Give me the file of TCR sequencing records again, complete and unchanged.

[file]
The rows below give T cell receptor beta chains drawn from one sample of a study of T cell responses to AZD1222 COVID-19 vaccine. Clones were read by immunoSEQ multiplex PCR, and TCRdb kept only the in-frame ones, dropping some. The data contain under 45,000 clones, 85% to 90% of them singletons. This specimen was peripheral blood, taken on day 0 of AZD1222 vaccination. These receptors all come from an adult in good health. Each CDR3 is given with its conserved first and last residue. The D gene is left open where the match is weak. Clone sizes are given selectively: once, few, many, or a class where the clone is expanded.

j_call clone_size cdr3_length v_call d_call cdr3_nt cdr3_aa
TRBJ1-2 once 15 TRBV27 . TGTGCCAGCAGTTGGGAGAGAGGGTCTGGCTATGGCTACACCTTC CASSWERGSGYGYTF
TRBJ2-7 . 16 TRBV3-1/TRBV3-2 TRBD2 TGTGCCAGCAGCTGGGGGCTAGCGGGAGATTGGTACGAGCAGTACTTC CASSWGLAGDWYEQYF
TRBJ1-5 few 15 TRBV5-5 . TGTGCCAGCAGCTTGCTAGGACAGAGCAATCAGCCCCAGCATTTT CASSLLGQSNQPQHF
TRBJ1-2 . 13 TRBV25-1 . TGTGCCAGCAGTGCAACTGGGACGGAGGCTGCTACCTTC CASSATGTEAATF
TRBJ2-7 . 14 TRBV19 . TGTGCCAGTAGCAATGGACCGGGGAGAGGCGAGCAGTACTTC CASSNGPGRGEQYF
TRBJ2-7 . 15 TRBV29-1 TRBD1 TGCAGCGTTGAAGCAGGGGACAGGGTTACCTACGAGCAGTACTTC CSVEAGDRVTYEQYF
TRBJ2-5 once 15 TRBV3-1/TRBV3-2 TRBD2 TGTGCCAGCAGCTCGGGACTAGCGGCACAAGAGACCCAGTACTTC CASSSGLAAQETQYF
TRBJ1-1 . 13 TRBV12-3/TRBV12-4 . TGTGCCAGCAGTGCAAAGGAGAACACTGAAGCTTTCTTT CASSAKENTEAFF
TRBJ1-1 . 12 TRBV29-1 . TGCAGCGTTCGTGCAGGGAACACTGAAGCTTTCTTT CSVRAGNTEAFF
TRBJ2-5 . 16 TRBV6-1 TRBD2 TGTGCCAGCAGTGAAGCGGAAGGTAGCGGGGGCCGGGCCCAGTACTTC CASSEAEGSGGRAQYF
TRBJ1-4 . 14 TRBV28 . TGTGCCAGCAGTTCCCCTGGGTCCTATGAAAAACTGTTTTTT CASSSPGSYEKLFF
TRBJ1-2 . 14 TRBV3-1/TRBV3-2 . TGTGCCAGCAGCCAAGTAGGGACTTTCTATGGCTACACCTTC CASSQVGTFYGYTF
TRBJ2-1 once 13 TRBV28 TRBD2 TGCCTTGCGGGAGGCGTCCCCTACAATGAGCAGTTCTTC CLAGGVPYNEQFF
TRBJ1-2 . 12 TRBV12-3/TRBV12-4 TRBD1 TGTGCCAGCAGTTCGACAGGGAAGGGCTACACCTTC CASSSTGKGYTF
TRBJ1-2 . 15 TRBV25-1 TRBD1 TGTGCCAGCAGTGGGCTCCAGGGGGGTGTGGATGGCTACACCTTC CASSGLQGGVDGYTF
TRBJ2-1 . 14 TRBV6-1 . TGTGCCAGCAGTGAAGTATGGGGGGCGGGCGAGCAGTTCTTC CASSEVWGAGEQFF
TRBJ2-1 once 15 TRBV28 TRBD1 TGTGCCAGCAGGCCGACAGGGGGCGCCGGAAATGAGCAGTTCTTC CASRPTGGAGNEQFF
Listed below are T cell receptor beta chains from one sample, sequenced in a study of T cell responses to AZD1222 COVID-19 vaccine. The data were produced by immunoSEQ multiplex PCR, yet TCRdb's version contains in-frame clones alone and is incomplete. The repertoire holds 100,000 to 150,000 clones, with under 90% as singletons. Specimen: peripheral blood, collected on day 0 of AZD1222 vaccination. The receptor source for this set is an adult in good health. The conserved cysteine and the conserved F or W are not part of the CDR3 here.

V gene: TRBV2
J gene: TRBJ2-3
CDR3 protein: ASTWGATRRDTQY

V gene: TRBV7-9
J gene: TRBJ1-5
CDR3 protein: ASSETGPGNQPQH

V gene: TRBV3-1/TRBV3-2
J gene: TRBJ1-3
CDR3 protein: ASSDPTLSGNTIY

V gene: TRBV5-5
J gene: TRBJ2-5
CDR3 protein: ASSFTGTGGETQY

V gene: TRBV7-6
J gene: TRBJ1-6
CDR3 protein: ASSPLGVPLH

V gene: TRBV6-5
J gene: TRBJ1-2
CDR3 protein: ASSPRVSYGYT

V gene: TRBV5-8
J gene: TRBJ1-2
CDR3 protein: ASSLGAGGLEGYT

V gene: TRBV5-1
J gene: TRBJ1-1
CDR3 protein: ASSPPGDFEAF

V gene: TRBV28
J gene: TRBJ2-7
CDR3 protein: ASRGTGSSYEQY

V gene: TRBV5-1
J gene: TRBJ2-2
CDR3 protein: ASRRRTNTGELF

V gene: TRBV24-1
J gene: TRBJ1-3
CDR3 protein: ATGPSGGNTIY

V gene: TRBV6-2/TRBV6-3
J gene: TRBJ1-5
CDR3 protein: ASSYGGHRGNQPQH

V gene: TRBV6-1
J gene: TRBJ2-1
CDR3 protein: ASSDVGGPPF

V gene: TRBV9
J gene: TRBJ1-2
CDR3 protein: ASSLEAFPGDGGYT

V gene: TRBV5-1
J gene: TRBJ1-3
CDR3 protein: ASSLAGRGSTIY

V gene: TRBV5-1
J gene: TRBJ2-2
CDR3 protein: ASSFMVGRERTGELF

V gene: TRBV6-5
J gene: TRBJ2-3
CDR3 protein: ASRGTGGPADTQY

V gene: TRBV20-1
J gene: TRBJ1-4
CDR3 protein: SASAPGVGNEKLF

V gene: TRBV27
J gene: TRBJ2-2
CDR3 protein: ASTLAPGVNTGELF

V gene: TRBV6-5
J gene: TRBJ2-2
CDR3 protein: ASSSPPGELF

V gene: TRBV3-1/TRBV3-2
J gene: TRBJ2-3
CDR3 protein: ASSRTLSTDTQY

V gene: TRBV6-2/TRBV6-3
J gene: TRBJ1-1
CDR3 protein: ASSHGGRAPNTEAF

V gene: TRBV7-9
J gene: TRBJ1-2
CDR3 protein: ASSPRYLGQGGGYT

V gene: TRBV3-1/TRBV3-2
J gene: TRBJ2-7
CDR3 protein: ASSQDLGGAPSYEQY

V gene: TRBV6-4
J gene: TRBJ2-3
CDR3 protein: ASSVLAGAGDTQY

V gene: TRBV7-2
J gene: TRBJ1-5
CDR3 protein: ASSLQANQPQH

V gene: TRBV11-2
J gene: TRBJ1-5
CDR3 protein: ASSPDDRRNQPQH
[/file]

The rows below give T cell receptor beta chains drawn from one sample of a study of T cell responses to AZD1222 COVID-19 vaccine. Clones were read by immunoSEQ multiplex PCR, and TCRdb kept only the in-frame ones, dropping some. The data contain under 45,000 clones, 85% to 90% of them singletons. This specimen was peripheral blood, taken on day 0 of AZD1222 vaccination. These receptors all come from an adult in good health. Each CDR3 is given with its conserved first and last residue. The D gene is left open where the match is weak. Clone sizes are given selectively: once, few, many, or a class where the clone is expanded.

j_call clone_size cdr3_length v_call d_call cdr3_nt cdr3_aa
TRBJ1-2 once 15 TRBV27 . TGTGCCAGCAGTTGGGAGAGAGGGTCTGGCTATGGCTACACCTTC CASSWERGSGYGYTF
TRBJ2-7 . 16 TRBV3-1/TRBV3-2 TRBD2 TGTGCCAGCAGCTGGGGGCTAGCGGGAGATTGGTACGAGCAGTACTTC CASSWGLAGDWYEQYF
TRBJ1-5 few 15 TRBV5-5 . TGTGCCAGCAGCTTGCTAGGACAGAGCAATCAGCCCCAGCATTTT CASSLLGQSNQPQHF
TRBJ1-2 . 13 TRBV25-1 . TGTGCCAGCAGTGCAACTGGGACGGAGGCTGCTACCTTC CASSATGTEAATF
TRBJ2-7 . 14 TRBV19 . TGTGCCAGTAGCAATGGACCGGGGAGAGGCGAGCAGTACTTC CASSNGPGRGEQYF
TRBJ2-7 . 15 TRBV29-1 TRBD1 TGCAGCGTTGAAGCAGGGGACAGGGTTACCTACGAGCAGTACTTC CSVEAGDRVTYEQYF
TRBJ2-5 once 15 TRBV3-1/TRBV3-2 TRBD2 TGTGCCAGCAGCTCGGGACTAGCGGCACAAGAGACCCAGTACTTC CASSSGLAAQETQYF
TRBJ1-1 . 13 TRBV12-3/TRBV12-4 . TGTGCCAGCAGTGCAAAGGAGAACACTGAAGCTTTCTTT CASSAKENTEAFF
TRBJ1-1 . 12 TRBV29-1 . TGCAGCGTTCGTGCAGGGAACACTGAAGCTTTCTTT CSVRAGNTEAFF
TRBJ2-5 . 16 TRBV6-1 TRBD2 TGTGCCAGCAGTGAAGCGGAAGGTAGCGGGGGCCGGGCCCAGTACTTC CASSEAEGSGGRAQYF
TRBJ1-4 . 14 TRBV28 . TGTGCCAGCAGTTCCCCTGGGTCCTATGAAAAACTGTTTTTT CASSSPGSYEKLFF
TRBJ1-2 . 14 TRBV3-1/TRBV3-2 . TGTGCCAGCAGCCAAGTAGGGACTTTCTATGGCTACACCTTC CASSQVGTFYGYTF
TRBJ2-1 once 13 TRBV28 TRBD2 TGCCTTGCGGGAGGCGTCCCCTACAATGAGCAGTTCTTC CLAGGVPYNEQFF
TRBJ1-2 . 12 TRBV12-3/TRBV12-4 TRBD1 TGTGCCAGCAGTTCGACAGGGAAGGGCTACACCTTC CASSSTGKGYTF
TRBJ1-2 . 15 TRBV25-1 TRBD1 TGTGCCAGCAGTGGGCTCCAGGGGGGTGTGGATGGCTACACCTTC CASSGLQGGVDGYTF
TRBJ2-1 . 14 TRBV6-1 . TGTGCCAGCAGTGAAGTATGGGGGGCGGGCGAGCAGTTCTTC CASSEVWGAGEQFF
TRBJ2-1 once 15 TRBV28 TRBD1 TGTGCCAGCAGGCCGACAGGGGGCGCCGGAAATGAGCAGTTCTTC CASRPTGGAGNEQFF
Listed below are T cell receptor beta chains from one sample, sequenced in a study of T cell responses to AZD1222 COVID-19 vaccine. The data were produced by immunoSEQ multiplex PCR, yet TCRdb's version contains in-frame clones alone and is incomplete. The repertoire holds 100,000 to 150,000 clones, with under 90% as singletons. Specimen: peripheral blood, collected on day 0 of AZD1222 vaccination. The receptor source for this set is an adult in good health. The conserved cysteine and the conserved F or W are not part of the CDR3 here.

V gene: TRBV2
J gene: TRBJ2-3
CDR3 protein: ASTWGATRRDTQY

V gene: TRBV7-9
J gene: TRBJ1-5
CDR3 protein: ASSETGPGNQPQH

V gene: TRBV3-1/TRBV3-2
J gene: TRBJ1-3
CDR3 protein: ASSDPTLSGNTIY

V gene: TRBV5-5
J gene: TRBJ2-5
CDR3 protein: ASSFTGTGGETQY

V gene: TRBV7-6
J gene: TRBJ1-6
CDR3 protein: ASSPLGVPLH

V gene: TRBV6-5
J gene: TRBJ1-2
CDR3 protein: ASSPRVSYGYT

V gene: TRBV5-8
J gene: TRBJ1-2
CDR3 protein: ASSLGAGGLEGYT

V gene: TRBV5-1
J gene: TRBJ1-1
CDR3 protein: ASSPPGDFEAF

V gene: TRBV28
J gene: TRBJ2-7
CDR3 protein: ASRGTGSSYEQY

V gene: TRBV5-1
J gene: TRBJ2-2
CDR3 protein: ASRRRTNTGELF

V gene: TRBV24-1
J gene: TRBJ1-3
CDR3 protein: ATGPSGGNTIY

V gene: TRBV6-2/TRBV6-3
J gene: TRBJ1-5
CDR3 protein: ASSYGGHRGNQPQH

V gene: TRBV6-1
J gene: TRBJ2-1
CDR3 protein: ASSDVGGPPF

V gene: TRBV9
J gene: TRBJ1-2
CDR3 protein: ASSLEAFPGDGGYT

V gene: TRBV5-1
J gene: TRBJ1-3
CDR3 protein: ASSLAGRGSTIY

V gene: TRBV5-1
J gene: TRBJ2-2
CDR3 protein: ASSFMVGRERTGELF

V gene: TRBV6-5
J gene: TRBJ2-3
CDR3 protein: ASRGTGGPADTQY

V gene: TRBV20-1
J gene: TRBJ1-4
CDR3 protein: SASAPGVGNEKLF

V gene: TRBV27
J gene: TRBJ2-2
CDR3 protein: ASTLAPGVNTGELF

V gene: TRBV6-5
J gene: TRBJ2-2
CDR3 protein: ASSSPPGELF

V gene: TRBV3-1/TRBV3-2
J gene: TRBJ2-3
CDR3 protein: ASSRTLSTDTQY

V gene: TRBV6-2/TRBV6-3
J gene: TRBJ1-1
CDR3 protein: ASSHGGRAPNTEAF

V gene: TRBV7-9
J gene: TRBJ1-2
CDR3 protein: ASSPRYLGQGGGYT

V gene: TRBV3-1/TRBV3-2
J gene: TRBJ2-7
CDR3 protein: ASSQDLGGAPSYEQY

V gene: TRBV6-4
J gene: TRBJ2-3
CDR3 protein: ASSVLAGAGDTQY

V gene: TRBV7-2
J gene: TRBJ1-5
CDR3 protein: ASSLQANQPQH

V gene: TRBV11-2
J gene: TRBJ1-5
CDR3 protein: ASSPDDRRNQPQH